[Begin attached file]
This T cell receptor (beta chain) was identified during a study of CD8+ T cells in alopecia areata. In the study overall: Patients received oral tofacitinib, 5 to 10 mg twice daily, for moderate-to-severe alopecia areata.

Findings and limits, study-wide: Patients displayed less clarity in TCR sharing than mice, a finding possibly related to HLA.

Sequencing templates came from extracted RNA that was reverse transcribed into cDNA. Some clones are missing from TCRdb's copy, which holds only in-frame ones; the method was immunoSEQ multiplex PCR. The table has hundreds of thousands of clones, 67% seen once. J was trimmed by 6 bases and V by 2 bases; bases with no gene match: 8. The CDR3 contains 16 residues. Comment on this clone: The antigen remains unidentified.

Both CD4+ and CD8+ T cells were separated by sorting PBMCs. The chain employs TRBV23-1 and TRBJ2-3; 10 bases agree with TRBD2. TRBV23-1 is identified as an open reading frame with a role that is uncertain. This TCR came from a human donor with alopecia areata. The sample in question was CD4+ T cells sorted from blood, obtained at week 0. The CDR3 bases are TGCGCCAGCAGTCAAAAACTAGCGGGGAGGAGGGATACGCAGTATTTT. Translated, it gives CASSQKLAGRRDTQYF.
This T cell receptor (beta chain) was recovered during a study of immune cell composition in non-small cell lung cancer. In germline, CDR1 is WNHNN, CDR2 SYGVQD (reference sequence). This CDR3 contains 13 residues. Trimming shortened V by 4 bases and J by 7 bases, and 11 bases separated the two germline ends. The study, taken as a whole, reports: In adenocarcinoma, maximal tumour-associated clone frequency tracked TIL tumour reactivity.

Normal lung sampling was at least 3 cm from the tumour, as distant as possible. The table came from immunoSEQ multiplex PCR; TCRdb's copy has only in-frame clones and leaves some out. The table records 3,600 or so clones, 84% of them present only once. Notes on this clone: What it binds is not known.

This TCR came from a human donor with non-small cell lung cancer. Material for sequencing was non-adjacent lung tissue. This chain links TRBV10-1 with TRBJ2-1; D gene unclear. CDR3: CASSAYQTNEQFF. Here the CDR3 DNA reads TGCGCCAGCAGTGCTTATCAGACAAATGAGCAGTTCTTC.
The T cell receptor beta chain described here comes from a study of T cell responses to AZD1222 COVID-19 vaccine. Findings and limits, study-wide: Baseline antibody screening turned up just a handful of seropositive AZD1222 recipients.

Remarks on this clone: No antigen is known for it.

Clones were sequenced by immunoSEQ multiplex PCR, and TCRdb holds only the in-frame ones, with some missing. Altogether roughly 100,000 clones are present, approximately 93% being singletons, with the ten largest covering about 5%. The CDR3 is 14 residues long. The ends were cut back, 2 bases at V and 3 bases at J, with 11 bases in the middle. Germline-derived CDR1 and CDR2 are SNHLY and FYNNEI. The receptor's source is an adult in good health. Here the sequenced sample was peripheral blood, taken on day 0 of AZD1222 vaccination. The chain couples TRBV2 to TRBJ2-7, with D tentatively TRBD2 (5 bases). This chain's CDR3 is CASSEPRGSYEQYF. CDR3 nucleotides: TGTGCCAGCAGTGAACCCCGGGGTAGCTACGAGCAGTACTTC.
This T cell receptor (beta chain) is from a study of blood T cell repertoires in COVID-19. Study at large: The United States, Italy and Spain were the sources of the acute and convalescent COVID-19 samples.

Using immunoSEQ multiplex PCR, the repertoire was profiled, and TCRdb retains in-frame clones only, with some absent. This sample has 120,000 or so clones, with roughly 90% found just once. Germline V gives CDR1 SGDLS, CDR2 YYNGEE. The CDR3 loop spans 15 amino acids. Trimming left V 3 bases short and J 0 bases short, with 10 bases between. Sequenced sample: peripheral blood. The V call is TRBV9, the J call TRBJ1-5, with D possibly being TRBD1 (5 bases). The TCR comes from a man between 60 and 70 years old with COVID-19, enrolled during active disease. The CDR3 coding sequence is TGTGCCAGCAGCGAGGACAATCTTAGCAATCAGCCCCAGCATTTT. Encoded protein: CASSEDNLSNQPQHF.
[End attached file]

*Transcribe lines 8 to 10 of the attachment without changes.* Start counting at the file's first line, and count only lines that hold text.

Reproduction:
The T cell receptor beta chain described here comes from a study of T cell responses to AZD1222 COVID-19 vaccine. Findings and limits, study-wide: Baseline antibody screening turned up just a handful of seropositive AZD1222 recipients.

Remarks on this clone: No antigen is known for it.

Clones were sequenced by immunoSEQ multiplex PCR, and TCRdb holds only the in-frame ones, with some missing. Altogether roughly 100,000 clones are present, approximately 93% being singletons, with the ten largest covering about 5%. The CDR3 is 14 residues long. The ends were cut back, 2 bases at V and 3 bases at J, with 11 bases in the middle. Germline-derived CDR1 and CDR2 are SNHLY and FYNNEI. The receptor's source is an adult in good health. Here the sequenced sample was peripheral blood, taken on day 0 of AZD1222 vaccination. The chain couples TRBV2 to TRBJ2-7, with D tentatively TRBD2 (5 bases). This chain's CDR3 is CASSEPRGSYEQYF. CDR3 nucleotides: TGTGCCAGCAGTGAACCCCGGGGTAGCTACGAGCAGTACTTC.